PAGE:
BNP Paribas sees 25% rise in regional revenues

While 2009 saw investors sticking to fixed income investments, this year, equity would be top on priority. (AFP)

Wealth management might have taken a hit for most players but BNP Paribas saw a 25 per cent increase in revenues in its wealth management business in the Gulf last year, a top executive said.

The company aims to attain "at least a similar" growth this year, Serene El Masri, CEO of Wealth Management, Middle East, told Emirates Business.

"Business on the wealth management side for us has been very promising. Yes, we have gone through a turbulent 2009. But I must say that we did not really see it in our books at the end of the year in our results. We started the year as a tough year but towards the end things were relatively back to normal. Despite a very slow start to the year, by the end we found we were back on the track in the region. This is true also for the UAE; we saw around 25 per cent increase in revenues for this region," said El Masri.

"Our target this year is to at least attain the growth of last year. We would try to achieve higher than that," she said.

El Masri said: "Investors have started to re-invest but they are looking for short-term investments. This means they don't want to be locked in an investment that would go beyond, say, a year or two. They are wary of long-term investments at the moment."

For investors to look at long-term investments, it might take another year or so, she said.

"It depends how various factors evolve in this region. If we continue in the same manner, I think within one to two years investors will start to look at long-term investments. But for the moment they have capped themselves to a maximum of two years. In this region, a prime factor is oil prices. However, there also are other factors such as banks' liquidity. Local banks' liquidity situation, stability of the real estate sector and stock markets are critical. These are the determining elements. Obviously, evolution of the dollar also is another important factor. We are looking at all these to see which way things move," she added.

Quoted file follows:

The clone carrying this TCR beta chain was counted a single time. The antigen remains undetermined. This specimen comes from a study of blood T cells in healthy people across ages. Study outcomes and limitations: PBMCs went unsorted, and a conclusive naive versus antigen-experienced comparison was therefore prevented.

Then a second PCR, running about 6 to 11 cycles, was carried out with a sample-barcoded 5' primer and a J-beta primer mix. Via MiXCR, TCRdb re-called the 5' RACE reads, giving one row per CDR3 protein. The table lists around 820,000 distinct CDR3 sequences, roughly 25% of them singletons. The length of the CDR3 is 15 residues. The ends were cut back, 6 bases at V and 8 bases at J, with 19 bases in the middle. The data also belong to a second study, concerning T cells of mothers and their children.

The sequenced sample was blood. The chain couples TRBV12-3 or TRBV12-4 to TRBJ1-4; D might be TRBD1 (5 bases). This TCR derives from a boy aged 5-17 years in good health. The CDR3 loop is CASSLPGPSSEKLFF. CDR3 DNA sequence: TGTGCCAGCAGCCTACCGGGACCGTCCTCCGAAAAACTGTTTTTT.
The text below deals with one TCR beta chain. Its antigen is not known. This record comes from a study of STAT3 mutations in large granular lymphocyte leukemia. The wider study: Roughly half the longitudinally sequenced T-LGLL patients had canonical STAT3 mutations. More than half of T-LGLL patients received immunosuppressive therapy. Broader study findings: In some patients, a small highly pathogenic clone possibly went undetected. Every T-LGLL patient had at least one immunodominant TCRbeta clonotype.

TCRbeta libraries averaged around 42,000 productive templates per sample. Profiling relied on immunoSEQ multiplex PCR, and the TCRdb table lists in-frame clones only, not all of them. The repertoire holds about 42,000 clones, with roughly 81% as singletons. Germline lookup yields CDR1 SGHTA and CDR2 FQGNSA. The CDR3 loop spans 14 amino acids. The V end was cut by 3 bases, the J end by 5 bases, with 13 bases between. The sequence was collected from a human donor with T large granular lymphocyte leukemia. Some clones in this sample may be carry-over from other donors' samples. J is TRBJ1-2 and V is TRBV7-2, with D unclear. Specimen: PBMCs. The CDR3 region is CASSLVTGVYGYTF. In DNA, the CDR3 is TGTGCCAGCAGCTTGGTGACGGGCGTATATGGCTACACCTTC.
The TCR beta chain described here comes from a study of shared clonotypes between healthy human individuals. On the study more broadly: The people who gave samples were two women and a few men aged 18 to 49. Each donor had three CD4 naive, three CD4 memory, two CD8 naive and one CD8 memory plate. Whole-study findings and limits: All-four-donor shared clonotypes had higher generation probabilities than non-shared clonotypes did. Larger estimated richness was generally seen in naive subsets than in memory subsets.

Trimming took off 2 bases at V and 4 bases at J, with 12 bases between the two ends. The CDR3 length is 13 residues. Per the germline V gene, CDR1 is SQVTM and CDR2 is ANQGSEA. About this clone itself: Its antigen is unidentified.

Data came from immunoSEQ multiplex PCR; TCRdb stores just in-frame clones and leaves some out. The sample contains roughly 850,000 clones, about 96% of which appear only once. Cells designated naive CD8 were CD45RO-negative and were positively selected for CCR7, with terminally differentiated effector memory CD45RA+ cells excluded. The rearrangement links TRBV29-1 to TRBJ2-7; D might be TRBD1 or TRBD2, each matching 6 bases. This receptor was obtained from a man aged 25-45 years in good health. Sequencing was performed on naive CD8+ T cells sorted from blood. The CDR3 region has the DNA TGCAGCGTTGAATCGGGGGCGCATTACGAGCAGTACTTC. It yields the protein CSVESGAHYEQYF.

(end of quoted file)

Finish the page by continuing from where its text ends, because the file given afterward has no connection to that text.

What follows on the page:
While 2009 saw investors sticking to fixed income investments, this year, equity would be top on priority, said El Masri.

"Probably, the first three quarters of 2009 were for fixed income as an asset class. In the last quarter, we are moving back into an equity allocation."

As competition for the financial sector intensifies, more consolidations can be expected in 2010. Local players can be expected to make some moves in this direction, she said.

"Consolidations in the financial sector are likely. In the UAE, if we talk of banks, there has been only one major merger over the past few years. I think big consolidations in international banking have already taken place. So it will be local players and not necessarily international who would look towards consolidations."

In the changed economic scenario, she said, service providers are focusing much more on catering to their client's financial needs.

 

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